Goran Calic is an associate professor of strategic management at McMaster University’s DeGroote School of Business.
It would be easy to characterize Elon Musk’s approach since taking over Twitter Inc. last month as rash, messy, destructive and unplanned.
While such descriptions would be accurate, they would certainly not be complete.
What we have been witnessing, in public and in real time, is a live demonstration of the way Mr. Musk runs a business. He has generally managed his other ventures very successfully – especially in terms of growth, if not always in terms of profit. Tesla Inc. continues to build factories and deliver cars and SpaceX rockets continue to supply the International Space Station with materials and astronauts.
It’s important to keep two things in mind while following the Twitter drama: The company was already in serious trouble and Mr. Musk’s style, though volatile, is well-matched to the problems at hand.
Here’s how Twitter has changed since Elon Musk took over as CEO
Since 2013, Twitter had fallen from the world’s third-largest social-media platform to the 17th. The company had barely innovated during that time, while its competitors had worked hard to reinvent themselves.
Eleven of the social-media platforms with more users are newer than Twitter. Even older incumbents are more innovative. Facebook, for example, has launched Marketplace and shifted its focus to the metaverse. In a fast-paced industry such as social media, it is vital to change and quickly to stay ahead.
If a company decides not to be innovative, as Twitter’s developers had openly acknowledged, the alternative is to be highly efficient. But Twitter, based on revenue per employee, was only 50 per cent as efficient as Facebook.
In 2016, rumours suggested another large corporation, possibly Microsoft Corp., Alphabet Inc. or Walt Disney Co., was about to acquire Twitter, but that didn’t happen. The most-cited reason was that Twitter was paying its employees twice what the competition was paying and no one wanted to engage in messy layoffs and restructuring.
Today, even relatively efficient companies are cutting spending. Amazon.com Inc. is slashing 10,000 jobs, Meta Platforms Inc. (Facebook’s parent) will cut more than 11,000 and HP Inc. will slash 4,000 to 6,000 jobs, to name just a few.
Twitter had to change to survive. Other owners might have studied efficiencies and signalled layoffs, but taken months to do it. Such efforts can send company morale and productivity into the gutter. When Mr. Musk fired half Twitter’s staff, he was doing what another owner eventually would have done.
With Twitter in turmoil since Elon Musk’s takeover, questions mount over his vision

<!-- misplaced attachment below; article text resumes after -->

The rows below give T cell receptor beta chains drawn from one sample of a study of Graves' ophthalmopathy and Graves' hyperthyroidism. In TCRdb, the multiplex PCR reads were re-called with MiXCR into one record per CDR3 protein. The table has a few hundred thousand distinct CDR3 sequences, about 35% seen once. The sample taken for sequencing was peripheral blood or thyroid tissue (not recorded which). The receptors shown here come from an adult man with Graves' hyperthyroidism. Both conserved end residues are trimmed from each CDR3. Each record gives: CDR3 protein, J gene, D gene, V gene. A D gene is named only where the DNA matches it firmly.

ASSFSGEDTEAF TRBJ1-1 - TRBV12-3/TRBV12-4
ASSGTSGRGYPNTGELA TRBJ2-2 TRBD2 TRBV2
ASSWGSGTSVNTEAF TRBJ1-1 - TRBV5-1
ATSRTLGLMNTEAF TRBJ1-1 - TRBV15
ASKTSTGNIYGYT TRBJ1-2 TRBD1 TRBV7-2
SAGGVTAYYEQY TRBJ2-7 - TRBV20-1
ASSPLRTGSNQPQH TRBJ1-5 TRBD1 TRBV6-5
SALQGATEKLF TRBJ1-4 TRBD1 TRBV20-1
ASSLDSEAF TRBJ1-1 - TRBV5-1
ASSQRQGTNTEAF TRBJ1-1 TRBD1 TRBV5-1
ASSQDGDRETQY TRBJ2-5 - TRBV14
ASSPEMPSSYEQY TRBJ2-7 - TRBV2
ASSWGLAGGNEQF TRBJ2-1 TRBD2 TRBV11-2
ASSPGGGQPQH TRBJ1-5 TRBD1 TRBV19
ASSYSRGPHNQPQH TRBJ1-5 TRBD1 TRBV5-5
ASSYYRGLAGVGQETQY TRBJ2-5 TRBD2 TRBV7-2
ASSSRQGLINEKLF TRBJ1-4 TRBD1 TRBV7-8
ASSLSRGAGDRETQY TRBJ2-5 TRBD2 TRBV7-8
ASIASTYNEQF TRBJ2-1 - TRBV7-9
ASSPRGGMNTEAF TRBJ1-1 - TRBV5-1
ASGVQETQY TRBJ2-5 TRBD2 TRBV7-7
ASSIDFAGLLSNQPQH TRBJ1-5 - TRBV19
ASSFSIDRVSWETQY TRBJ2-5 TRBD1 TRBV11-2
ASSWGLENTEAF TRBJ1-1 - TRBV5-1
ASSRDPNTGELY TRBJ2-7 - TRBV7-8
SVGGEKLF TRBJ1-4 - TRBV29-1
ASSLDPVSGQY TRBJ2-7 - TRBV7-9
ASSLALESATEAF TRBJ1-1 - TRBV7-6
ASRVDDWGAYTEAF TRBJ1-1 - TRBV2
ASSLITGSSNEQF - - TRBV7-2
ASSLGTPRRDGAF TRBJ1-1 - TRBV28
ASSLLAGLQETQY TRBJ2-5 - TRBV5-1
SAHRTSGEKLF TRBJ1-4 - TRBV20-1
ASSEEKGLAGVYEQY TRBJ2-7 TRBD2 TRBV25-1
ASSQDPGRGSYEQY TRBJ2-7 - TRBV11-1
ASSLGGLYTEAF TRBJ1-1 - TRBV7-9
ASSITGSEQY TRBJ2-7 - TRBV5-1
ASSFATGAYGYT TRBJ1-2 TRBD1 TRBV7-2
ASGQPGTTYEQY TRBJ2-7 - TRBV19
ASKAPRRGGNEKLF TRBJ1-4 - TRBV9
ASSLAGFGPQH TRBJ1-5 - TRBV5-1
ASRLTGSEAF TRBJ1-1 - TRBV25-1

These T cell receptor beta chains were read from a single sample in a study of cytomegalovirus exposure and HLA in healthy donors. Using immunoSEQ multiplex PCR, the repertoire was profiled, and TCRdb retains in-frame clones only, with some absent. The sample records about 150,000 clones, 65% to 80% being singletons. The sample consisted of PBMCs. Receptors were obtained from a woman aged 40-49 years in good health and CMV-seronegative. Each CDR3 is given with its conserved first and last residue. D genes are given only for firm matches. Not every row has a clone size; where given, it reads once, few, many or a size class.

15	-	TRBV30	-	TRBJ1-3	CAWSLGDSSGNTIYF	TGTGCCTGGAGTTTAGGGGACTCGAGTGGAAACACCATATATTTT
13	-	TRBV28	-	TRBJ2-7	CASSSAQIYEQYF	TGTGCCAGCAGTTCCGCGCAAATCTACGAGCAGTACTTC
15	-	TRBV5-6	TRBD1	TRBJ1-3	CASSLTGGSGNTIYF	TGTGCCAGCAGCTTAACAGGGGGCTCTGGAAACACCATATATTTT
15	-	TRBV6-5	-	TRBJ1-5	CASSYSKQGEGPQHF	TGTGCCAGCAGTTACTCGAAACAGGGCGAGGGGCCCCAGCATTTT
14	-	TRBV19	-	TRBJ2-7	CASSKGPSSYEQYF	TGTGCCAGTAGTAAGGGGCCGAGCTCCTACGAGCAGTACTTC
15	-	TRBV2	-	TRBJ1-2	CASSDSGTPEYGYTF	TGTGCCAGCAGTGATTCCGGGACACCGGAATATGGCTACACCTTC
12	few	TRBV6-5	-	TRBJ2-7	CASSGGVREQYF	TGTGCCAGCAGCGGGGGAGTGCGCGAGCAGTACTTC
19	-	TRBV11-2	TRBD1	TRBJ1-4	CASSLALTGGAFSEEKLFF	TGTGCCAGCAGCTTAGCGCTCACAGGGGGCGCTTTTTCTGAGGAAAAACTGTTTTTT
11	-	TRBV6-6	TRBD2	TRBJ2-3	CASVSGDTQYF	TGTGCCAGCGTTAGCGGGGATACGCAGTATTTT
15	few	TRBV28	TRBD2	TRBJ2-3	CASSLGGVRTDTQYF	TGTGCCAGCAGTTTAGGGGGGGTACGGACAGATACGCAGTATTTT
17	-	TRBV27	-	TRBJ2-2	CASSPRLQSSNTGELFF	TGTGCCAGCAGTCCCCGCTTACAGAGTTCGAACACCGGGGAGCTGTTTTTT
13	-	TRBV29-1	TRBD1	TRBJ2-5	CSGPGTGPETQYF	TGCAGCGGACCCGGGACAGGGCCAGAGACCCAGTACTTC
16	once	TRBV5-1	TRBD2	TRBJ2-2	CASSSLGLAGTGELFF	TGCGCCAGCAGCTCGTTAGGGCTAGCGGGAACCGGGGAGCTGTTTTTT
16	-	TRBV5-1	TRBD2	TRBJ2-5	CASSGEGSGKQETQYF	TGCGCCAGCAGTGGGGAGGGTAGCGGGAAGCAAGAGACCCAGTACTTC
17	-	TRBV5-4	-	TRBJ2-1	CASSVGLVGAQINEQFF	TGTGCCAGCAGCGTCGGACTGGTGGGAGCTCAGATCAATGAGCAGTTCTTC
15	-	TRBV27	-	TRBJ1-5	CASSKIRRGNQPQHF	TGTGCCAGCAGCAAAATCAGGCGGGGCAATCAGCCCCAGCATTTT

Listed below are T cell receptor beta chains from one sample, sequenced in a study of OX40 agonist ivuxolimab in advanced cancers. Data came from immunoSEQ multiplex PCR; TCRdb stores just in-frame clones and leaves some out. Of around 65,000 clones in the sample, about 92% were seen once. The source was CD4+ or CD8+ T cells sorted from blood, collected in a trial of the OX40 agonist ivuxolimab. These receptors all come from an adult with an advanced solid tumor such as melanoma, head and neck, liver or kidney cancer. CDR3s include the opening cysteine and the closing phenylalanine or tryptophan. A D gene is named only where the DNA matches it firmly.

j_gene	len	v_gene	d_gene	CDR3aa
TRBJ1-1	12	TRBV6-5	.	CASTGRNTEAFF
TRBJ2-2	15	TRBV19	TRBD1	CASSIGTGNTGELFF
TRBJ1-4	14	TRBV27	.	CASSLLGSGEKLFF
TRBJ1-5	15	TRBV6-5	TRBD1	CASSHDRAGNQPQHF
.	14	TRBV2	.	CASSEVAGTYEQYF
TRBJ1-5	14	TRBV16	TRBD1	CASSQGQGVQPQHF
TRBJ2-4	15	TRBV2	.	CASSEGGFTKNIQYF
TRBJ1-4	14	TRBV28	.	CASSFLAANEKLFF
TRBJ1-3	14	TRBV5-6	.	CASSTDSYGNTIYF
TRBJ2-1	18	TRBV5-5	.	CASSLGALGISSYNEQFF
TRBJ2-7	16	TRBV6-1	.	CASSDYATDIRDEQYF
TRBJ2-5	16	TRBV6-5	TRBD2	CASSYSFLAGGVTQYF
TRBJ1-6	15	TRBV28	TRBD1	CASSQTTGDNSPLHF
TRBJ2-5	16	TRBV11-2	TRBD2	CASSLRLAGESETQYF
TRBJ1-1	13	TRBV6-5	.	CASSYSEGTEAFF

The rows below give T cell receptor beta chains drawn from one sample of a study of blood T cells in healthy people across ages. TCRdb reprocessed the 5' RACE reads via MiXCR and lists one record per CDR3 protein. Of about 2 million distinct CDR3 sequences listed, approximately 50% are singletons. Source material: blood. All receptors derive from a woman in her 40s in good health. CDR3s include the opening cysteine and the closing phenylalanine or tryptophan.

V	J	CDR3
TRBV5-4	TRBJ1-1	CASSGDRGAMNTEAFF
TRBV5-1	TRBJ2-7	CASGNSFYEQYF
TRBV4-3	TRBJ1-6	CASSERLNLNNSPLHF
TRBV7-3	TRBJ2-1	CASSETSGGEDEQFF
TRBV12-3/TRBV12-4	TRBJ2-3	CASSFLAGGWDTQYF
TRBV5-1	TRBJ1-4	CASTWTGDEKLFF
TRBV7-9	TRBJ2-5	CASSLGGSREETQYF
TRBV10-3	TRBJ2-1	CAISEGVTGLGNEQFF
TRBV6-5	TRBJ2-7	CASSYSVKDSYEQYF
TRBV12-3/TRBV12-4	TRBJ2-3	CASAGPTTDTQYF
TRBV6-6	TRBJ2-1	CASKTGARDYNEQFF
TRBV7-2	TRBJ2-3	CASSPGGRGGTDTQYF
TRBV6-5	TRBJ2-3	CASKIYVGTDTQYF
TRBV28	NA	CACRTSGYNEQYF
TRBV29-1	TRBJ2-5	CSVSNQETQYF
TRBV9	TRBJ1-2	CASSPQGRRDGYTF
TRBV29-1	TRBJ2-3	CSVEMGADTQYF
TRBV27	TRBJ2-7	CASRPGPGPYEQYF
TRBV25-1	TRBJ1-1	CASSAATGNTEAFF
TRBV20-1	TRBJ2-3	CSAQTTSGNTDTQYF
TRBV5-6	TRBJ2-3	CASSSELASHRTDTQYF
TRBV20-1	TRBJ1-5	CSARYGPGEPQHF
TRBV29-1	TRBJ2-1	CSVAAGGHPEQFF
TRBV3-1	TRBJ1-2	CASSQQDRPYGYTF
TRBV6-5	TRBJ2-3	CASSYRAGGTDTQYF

To create a more innovative Twitter, Mr. Musk has already made, and retracted, product changes, as well as promising many more – including the potential for Twitter banking.
All this experimentation, of course, is happening publicly, rather than in a research lab or with limited groups of beta testers. The chaotic push and pull over Twitter’s verification badges, for example, has frustrated users, created massive reputational issues and provided much fodder for mischief, but it makes more sense if we regard this as an entrepreneur experimenting with different options in real time.
In business schools, we teach management as a very deliberate process in which action follows analysis, planning and deliberation. This is what most analysts would consider typical style. But there is another style of management entrepreneurs use, which is especially risky. Entrepreneurial management creates success through direct action and trial and error.
Mr. Musk is an entrepreneurial manager, and this style, which is destructive – and creative – is now on full display. Because we so rarely get to see this approach in action, it’s shocking; but it’s how Mr. Musk operates.
He starts working on a problem without knowing what the solution might be. He believes a solution exists and will emerge through trial and error.
At SpaceX he started strapping GoPro cameras to rockets and livestreaming every launch – even for experimental rockets that were likely to fail, hoping to gather useful information.
Other spacecraft developers would go to great lengths to prevent others from seeing a launch. The last thing they’d want was a prospective customer such as NASA seeing a version of the rocket they’re trying to sell being blown to pieces.
With Twitter, journalists, advertisers, politicians and users are all watching aspects of the business exploding in real time and using the platform itself to criticize what Mr. Musk is doing.
Every entrepreneurial venture has a greater chance of failure than of success, and Twitter is particularly risky. Mr. Musk himself said when he launched Tesla that it was probably going to fail. The same with SpaceX. At Twitter, he sent an e-mail to employees saying the company could be bankrupt by next year.
Mr. Musk could make horrible mistakes that kill the company, but it would likely have eventually failed regardless, and today he may be the only person who is interested in buying Twitter and has a shot at keeping it going.
For the public, witnessing this saga is like watching open-heart surgery on a very sick patient: It can be rough, dramatic, bloody and off-putting, but it may the only way to give the patient a chance to survive.